In quest of contact: phylogeography of helmeted terrapins
Based on rangewide sampling and three mitochondrial and two nuclear markers (together up to 1,850 bp and 1,840 bp, respectively), we examine the phylogeography of two helmeted terrapin species (Pelomedusa galeata and P. subrufa sensu stricto) and infer shifts of climatically suitable spaces since the Last Glacial Maximum using a modeling approach. Whilst P. galeata displays significant phylogeographic structuring across its range and consists of two deeply divergent lineages that could represent distinct species, P. subrufa shows no obvious phylogeographic differentiation. This seems to be related to historically stable or fluctuating ranges. One of the lineages within P. galeata appears to be confined to the westernmost, winter-rainfall region of South Africa and deserves special conservational attention due to the scarcity of surface water. The other lineage is distributed further east and is differentiated in three weakly supported subclades with parapatric distribution; one occurring inland, and two along the south and east coasts, respectively. As far as is known, P. subrufa occurs in South Africa only in the northeast of the country (Limpopo, Mpumalanga) and we report the species for the first time from the Lapalala Wilderness Area in the Waterberg region (Limpopo), approximately 350 km further west than previously recorded. We confirmed the occurrence of P. galeata only 80 km south of Lapalala. Thus, a sympatric occurrence of P. galeata and P. subrufa is possible. Another putative contact zone, for the two lineages within P. galeata, must be located in the Western Cape region, and further contact zones are likely for the eastern subclades within P. galeata. The nuclear loci provided no evidence for gene flow across taxa or genetic clusters within taxa.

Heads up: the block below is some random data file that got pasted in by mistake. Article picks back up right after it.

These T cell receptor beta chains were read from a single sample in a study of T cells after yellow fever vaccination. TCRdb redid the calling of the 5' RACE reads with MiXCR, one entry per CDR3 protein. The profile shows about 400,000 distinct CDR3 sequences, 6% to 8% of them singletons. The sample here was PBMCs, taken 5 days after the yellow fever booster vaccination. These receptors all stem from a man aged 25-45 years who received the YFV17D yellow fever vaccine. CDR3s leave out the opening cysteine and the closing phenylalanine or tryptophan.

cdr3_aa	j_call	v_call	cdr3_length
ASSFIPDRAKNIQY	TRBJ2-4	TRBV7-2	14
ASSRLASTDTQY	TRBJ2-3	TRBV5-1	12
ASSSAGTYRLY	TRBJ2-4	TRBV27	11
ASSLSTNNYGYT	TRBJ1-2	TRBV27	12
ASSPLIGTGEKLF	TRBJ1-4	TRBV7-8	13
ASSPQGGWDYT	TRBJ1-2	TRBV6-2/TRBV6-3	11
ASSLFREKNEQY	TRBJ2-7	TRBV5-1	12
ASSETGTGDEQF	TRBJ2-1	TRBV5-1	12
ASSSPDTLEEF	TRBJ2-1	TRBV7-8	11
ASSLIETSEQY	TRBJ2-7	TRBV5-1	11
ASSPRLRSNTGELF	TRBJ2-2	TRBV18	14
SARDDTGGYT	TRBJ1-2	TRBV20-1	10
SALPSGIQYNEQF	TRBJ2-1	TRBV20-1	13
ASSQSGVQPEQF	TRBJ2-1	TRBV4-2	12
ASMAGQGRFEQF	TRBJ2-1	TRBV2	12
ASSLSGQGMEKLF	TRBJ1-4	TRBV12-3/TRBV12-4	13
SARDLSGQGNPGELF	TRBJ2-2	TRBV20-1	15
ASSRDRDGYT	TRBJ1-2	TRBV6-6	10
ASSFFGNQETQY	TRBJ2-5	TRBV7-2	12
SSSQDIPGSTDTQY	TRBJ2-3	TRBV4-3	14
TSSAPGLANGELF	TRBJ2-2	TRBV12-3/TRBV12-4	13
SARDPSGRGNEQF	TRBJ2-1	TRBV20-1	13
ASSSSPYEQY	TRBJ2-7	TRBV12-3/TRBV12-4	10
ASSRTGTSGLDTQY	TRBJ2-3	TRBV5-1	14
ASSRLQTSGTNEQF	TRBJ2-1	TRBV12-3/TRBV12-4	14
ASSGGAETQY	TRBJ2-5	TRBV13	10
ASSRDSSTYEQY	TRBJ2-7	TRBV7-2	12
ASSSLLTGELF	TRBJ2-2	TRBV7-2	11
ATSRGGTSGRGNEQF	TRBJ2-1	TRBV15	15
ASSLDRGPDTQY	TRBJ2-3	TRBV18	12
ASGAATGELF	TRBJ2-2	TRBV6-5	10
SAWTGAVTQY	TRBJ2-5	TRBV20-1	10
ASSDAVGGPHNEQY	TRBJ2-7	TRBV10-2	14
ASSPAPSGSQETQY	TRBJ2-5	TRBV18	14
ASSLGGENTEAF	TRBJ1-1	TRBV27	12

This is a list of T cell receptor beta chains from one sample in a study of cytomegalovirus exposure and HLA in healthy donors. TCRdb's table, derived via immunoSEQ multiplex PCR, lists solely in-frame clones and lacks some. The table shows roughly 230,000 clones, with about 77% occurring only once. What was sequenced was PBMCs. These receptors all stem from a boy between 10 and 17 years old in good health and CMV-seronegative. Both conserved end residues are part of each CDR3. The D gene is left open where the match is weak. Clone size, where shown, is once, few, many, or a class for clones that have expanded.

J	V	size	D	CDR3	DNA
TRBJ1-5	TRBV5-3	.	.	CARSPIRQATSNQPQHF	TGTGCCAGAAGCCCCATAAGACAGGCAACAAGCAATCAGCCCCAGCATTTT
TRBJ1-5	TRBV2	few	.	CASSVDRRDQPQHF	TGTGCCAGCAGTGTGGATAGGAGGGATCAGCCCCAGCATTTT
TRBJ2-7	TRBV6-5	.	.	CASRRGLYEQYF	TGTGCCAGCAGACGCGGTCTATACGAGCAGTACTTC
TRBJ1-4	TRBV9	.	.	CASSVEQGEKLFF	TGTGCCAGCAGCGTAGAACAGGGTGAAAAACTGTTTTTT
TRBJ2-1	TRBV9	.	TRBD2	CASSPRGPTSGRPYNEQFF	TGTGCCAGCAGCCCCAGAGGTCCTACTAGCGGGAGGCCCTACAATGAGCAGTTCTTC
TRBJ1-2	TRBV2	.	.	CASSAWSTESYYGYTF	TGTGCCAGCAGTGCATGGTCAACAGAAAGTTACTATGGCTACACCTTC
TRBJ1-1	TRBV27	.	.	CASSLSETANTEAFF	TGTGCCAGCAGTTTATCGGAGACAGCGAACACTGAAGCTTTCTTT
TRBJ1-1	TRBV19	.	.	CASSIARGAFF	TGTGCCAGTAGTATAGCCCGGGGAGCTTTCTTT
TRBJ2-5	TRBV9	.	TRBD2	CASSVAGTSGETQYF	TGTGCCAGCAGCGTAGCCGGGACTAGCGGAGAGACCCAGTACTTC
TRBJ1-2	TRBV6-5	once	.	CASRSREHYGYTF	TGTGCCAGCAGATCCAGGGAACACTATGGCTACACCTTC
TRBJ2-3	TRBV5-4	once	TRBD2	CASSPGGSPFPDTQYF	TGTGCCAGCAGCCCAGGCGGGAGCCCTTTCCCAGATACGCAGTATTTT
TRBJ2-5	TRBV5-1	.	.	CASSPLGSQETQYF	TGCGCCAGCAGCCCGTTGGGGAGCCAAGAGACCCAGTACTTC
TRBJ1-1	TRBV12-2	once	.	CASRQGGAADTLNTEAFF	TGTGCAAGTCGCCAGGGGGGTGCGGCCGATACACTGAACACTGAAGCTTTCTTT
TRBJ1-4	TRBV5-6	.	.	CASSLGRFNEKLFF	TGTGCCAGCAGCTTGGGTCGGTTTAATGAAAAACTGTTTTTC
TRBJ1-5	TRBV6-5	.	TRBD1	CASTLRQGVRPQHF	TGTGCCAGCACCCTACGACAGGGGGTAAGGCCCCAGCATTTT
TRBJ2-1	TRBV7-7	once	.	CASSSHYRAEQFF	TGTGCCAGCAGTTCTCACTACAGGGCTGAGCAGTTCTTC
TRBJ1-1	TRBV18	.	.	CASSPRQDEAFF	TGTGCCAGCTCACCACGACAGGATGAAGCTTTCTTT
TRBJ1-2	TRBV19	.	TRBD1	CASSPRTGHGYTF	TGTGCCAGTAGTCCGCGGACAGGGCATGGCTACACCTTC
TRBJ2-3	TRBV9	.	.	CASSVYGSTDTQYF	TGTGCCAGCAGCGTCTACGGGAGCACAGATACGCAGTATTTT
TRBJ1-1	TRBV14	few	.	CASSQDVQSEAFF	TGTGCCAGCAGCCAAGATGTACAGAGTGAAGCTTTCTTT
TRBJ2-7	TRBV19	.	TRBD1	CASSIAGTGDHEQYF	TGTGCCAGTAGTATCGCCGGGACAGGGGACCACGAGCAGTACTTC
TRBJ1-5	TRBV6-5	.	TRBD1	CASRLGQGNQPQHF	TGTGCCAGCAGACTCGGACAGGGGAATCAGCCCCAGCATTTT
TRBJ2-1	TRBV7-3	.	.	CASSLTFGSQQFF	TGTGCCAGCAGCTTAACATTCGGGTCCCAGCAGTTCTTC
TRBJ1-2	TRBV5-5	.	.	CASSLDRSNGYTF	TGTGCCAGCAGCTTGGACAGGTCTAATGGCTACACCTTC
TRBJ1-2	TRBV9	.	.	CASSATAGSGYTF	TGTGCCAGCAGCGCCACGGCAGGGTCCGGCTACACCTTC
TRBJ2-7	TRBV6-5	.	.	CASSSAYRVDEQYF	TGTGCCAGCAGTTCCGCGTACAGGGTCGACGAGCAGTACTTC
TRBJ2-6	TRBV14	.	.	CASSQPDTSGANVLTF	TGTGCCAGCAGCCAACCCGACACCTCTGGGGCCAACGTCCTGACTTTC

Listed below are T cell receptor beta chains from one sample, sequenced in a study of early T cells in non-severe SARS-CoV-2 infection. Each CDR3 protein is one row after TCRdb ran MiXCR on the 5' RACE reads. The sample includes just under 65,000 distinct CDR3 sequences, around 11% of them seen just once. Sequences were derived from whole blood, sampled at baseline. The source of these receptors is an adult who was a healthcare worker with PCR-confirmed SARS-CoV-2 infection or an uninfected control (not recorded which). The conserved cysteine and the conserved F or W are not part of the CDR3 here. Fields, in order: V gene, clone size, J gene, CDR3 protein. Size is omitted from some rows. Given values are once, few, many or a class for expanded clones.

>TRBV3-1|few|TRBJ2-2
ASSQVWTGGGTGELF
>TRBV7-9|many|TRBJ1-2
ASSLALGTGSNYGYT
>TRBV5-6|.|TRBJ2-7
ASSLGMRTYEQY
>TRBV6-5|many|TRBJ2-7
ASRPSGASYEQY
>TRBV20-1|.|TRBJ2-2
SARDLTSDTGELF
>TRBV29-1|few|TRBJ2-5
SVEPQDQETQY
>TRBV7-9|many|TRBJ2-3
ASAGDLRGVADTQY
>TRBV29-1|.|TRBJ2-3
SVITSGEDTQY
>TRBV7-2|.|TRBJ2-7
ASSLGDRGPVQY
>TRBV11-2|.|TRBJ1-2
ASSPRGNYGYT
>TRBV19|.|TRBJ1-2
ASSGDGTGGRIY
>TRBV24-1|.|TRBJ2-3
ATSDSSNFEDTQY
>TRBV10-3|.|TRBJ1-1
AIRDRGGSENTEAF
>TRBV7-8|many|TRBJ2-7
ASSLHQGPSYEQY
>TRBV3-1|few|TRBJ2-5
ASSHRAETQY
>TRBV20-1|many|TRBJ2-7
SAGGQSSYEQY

Future investigations should use denser sampling from putative contact zones and more nuclear markers to re-examine this situation. Despite few phylogeographic studies published for southern African biota, it seems likely that differentiation follows general rules, and that climate and physiographic barriers (e.g., the Great Escarpment) have shaped phylogeographic patterns.